• This questionnaire has been created during my PhD  at the LLF, Université Paris Cité (supervisor: Olivier Bonami). My thesis was about reflexive possessives. A part of my PhD thesis is dedicated to an overview of the diversity of reflexive possessives across languages. I used this questonnaire to document about a dosen of langages.


    • This questionnaire was distributed among contributors to an edited volume of fieldwork- and corpus-based studies on reported speech (publication planned for 2022), with the aim of maximising the coverage of phenomena in the volume and prompting various analytical judgements about pragmatic and grammatical aspects of reported speech encountered by the authors.

      Comments on the questionnaire would be very much appreciated and should you wish to share a completed questionnaire, please forward it through the email address provided in the document.

    • This questionnaire has been created in 2006 when Antoine Guillaume and Françoise Rose were undertaking a first survey of dedicated sociative causative markers. It was sent to individual language experts and mail lists.

      It has been updated in 2020 for publication on TulQuest. Changes are:

      -contact information of authors

      -addition of more recent references

      -changes in languages name and orthography for Emerillon/Teko (the name "Emerillon" has been replaced with Teko, and the "l" have been replaced by "ɾ".).

      All the updates are shaded in the document.

    • The questionnaires were designed during my PhD fieldwork in 2003 and benefited from the financial help of the Conseil Scientifique de l’Université Toulouse 2 (Aide à la mobilité des doctorants) as well as from the advice of Jim Scobbie (Director of the CASL Research Centre in the Speech and Hearing Sciences Division) who had been working on SVLR for a while.

      The Appendix to the questionnaires shows the items that had been used to test the Scottish Vowel-Length Rule in the field (prior to 2006).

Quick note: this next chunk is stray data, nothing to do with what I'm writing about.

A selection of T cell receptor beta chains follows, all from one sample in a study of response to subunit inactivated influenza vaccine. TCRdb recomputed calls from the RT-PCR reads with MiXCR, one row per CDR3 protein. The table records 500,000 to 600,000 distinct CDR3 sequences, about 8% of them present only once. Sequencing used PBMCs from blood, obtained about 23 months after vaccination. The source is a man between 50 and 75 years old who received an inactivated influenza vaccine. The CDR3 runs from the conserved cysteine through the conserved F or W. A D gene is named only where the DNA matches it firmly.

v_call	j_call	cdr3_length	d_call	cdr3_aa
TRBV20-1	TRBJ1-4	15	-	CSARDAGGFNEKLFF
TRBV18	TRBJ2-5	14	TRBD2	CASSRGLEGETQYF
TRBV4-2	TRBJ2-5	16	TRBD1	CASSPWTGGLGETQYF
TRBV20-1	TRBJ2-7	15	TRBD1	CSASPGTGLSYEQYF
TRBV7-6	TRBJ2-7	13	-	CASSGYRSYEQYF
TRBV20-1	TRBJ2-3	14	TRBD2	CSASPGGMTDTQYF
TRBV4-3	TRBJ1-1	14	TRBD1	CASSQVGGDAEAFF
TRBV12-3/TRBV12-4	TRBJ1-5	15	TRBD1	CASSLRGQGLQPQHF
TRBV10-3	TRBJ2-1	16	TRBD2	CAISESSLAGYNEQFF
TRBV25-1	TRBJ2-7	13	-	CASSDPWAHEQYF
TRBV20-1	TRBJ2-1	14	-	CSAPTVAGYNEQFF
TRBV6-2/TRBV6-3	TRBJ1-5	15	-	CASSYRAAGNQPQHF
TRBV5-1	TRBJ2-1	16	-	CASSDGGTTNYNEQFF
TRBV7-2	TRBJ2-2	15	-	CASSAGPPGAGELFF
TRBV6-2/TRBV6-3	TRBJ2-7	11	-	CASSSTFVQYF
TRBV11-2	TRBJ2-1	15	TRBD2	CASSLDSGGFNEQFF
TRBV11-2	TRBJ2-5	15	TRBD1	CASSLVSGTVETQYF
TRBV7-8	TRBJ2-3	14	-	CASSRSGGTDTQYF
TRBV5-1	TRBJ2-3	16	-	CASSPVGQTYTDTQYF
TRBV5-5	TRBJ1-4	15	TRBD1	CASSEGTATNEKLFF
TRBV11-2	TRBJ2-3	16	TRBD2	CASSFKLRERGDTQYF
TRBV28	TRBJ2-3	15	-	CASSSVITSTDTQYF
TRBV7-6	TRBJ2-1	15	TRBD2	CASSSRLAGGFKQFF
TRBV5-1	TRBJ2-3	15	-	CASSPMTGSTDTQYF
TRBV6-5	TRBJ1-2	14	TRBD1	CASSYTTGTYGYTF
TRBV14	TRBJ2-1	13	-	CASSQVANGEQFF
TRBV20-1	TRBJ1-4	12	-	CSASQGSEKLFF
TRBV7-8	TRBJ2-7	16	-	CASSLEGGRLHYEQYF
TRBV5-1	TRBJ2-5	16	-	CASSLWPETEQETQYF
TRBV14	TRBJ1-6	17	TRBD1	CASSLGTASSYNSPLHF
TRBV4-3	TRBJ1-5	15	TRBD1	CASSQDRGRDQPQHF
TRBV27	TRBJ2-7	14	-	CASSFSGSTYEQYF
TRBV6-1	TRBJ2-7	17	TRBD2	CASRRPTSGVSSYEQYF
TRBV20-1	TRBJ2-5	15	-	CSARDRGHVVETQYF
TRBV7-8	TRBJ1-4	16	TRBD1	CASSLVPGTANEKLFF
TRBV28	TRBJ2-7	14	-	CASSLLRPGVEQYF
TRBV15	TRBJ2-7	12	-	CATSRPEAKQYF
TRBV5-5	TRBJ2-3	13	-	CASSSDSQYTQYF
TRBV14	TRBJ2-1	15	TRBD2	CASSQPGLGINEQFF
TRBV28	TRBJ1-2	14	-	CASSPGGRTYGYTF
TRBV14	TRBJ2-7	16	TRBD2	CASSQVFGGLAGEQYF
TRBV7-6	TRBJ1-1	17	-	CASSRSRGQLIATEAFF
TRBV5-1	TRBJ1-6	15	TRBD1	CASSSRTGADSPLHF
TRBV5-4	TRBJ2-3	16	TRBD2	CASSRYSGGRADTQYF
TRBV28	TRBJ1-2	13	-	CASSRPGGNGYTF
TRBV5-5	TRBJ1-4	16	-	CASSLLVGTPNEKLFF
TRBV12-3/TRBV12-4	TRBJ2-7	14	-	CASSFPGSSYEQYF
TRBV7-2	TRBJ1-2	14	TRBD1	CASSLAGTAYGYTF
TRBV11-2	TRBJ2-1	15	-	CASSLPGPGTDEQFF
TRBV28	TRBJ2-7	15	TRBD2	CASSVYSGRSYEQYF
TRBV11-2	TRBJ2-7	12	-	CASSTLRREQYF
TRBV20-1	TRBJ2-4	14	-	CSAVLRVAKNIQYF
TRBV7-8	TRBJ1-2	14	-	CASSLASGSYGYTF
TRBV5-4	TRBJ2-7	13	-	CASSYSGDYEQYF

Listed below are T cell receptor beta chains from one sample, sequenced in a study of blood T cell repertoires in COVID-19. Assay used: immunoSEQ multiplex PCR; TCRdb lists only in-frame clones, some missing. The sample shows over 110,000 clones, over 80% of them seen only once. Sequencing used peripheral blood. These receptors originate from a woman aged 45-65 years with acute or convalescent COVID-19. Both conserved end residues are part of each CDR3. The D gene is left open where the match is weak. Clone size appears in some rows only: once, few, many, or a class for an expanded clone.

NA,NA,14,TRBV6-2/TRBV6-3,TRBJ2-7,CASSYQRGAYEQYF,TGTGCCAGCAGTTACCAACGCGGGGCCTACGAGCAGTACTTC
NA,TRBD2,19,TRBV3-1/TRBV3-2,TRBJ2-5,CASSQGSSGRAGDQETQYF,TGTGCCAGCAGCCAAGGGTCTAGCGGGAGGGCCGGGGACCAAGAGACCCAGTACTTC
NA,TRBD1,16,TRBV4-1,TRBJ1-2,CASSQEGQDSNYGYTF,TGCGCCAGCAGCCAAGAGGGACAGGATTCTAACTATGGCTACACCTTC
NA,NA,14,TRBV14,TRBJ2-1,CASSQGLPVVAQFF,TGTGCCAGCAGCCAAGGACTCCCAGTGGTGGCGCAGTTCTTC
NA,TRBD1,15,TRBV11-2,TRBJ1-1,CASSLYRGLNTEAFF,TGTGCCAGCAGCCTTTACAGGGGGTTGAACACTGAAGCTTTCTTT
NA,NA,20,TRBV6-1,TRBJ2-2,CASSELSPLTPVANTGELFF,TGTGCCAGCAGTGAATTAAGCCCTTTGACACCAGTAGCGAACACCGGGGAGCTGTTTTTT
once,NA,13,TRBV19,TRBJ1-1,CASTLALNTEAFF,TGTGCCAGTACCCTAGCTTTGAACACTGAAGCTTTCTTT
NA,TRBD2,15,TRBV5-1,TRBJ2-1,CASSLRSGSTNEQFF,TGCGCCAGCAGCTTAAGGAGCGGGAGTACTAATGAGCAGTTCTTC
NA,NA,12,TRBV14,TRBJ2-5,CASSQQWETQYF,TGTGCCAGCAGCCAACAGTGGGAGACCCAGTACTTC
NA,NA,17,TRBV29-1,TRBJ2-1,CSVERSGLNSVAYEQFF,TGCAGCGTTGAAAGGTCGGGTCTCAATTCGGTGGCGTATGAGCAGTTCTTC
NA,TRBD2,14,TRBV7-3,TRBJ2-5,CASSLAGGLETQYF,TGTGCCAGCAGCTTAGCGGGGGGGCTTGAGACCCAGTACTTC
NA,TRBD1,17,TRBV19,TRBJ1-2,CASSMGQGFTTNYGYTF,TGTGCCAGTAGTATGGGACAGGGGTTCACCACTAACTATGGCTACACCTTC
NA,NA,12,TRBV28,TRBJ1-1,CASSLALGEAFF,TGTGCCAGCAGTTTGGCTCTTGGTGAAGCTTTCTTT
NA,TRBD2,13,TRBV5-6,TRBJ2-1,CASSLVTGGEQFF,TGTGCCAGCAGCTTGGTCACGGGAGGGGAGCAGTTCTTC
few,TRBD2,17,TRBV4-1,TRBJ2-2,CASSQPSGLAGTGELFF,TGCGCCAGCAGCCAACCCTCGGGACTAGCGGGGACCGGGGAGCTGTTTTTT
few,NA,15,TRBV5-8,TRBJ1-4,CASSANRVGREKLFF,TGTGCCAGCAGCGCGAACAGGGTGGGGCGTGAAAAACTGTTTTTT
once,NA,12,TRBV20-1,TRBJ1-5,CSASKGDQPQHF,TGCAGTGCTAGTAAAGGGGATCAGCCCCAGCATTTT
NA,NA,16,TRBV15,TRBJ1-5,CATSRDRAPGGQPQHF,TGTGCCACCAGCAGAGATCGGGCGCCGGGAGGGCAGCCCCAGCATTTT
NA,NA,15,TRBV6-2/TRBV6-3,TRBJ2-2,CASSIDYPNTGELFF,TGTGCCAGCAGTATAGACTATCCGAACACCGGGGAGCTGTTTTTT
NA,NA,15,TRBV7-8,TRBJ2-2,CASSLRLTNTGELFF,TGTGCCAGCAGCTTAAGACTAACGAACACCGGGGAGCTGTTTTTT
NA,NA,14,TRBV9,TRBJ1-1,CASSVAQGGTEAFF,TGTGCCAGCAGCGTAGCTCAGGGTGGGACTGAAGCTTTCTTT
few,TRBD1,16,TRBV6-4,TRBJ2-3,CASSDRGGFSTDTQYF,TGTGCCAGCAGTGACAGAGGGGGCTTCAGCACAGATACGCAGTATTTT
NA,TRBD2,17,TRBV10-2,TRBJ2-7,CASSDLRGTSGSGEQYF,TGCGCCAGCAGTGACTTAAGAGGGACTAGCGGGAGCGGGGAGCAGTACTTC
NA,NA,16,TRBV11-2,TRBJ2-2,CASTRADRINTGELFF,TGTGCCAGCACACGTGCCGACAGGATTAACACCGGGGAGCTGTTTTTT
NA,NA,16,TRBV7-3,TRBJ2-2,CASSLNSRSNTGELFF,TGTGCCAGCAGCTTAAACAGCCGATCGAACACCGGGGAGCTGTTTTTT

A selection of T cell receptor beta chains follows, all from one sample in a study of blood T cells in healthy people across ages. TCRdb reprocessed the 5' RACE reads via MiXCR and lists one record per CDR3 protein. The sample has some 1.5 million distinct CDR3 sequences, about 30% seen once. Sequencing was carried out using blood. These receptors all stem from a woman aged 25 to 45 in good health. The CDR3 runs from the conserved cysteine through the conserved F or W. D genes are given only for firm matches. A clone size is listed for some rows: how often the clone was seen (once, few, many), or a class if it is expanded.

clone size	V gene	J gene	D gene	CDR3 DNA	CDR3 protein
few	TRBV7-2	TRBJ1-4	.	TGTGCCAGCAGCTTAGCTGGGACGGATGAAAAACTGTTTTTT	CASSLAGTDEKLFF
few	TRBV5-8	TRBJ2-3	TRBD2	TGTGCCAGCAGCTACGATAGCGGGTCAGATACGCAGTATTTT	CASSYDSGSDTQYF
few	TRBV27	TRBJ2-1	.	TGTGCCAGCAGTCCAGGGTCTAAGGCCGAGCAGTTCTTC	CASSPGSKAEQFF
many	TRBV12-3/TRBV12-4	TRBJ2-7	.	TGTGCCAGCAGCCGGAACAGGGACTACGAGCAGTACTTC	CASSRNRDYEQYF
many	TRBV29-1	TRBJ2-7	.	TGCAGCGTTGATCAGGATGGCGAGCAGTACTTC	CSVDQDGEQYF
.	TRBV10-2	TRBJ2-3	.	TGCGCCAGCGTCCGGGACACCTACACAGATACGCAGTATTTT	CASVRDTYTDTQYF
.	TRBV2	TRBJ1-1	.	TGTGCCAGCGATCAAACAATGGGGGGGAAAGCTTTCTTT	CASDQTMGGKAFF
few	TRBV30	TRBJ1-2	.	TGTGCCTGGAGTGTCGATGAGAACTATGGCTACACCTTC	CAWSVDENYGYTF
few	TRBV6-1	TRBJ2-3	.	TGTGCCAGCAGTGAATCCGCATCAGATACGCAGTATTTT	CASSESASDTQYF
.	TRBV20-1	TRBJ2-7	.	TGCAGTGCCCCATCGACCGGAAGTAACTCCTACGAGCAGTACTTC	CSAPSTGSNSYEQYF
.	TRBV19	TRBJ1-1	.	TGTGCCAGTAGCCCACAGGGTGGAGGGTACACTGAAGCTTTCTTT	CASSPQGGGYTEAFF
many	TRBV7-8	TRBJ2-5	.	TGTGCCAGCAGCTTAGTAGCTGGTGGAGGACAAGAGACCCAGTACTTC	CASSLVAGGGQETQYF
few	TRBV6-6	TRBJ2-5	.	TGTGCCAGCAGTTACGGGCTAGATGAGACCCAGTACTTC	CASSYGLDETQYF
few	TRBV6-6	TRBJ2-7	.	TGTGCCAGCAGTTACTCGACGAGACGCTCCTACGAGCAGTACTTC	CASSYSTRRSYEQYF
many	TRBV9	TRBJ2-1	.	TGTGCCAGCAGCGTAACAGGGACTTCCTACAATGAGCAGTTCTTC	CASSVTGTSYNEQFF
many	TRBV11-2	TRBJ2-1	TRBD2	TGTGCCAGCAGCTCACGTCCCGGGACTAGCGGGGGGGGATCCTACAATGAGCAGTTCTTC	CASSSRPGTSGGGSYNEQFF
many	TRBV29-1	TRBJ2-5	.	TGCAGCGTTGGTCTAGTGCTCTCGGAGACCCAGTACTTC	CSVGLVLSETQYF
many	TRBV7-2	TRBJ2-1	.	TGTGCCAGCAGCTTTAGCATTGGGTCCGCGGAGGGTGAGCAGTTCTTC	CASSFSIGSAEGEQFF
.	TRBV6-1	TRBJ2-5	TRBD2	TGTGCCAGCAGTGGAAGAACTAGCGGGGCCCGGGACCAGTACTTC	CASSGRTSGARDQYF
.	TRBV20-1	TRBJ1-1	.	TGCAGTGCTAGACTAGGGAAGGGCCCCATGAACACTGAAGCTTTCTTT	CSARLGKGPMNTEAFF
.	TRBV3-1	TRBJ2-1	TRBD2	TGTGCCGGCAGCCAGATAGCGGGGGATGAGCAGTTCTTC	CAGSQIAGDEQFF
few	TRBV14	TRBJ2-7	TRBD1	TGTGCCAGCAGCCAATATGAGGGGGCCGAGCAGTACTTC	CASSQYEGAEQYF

• This questionnaire was designed as part of the data collection procedure for my current grant whereby I study tense-aspect categories restricted to the domain of negation. The not-yet category is grossly understudied so data triangulation is vital for this project: I use grammars, parallel text and data elicitation. This questionnaire is used for the latter.


    • Thomason and Kaufman’s 1988 book Language contact, creolization, and genetic linguistics had a stimulating effect on the fields of comparative and descriptive linguistics and inspired a number of studies on various topics related to language contact: the relationship between typology and language contact; the effect of language contact on a language’s genetically inherited characteristics, and work on mixed and endangered languages.


    • These storyboards were developed in the context of the MelaTAMP project, hosted at HU Berlin, funded by the German Research Foundation from 2016 to 2019. The goal of the project was to learn more about tense, aspect, modality and polarity in Oceanic languages, based on pre-existing corpus data and on additional elictations based on storyboards. A particular focus was on the realis/irrealis distinction, other work concentrated on perfect aspect, habituality, expressions of possibility and timitive/apprehensive structures.

    • I created this questionnaire for my master's dissertation at the Université Paris-Diderot and the University of Edinburgh (Erasmus), under the supervision of Prof Agnes Celle. I organised a short field trip in the Scottish Borders in early January to get as much data as possible. It was an invaluable experience and more of these concrete experimental methods should be encouraged in the future.

      Special thanks are due to Dr Anthony Bour (University of Freiburg) for providing basic guidelines in the creation of the questionnaire. 


    • The list contains 'canonical sentences', and was first used in the Semantic and Lexical Universals project (Goddard and Wierzbicka eds., 1994).
      "It is not regarded as final and suggestions are welcome for its improvement" (Goddard and Wierzbicka, 2017).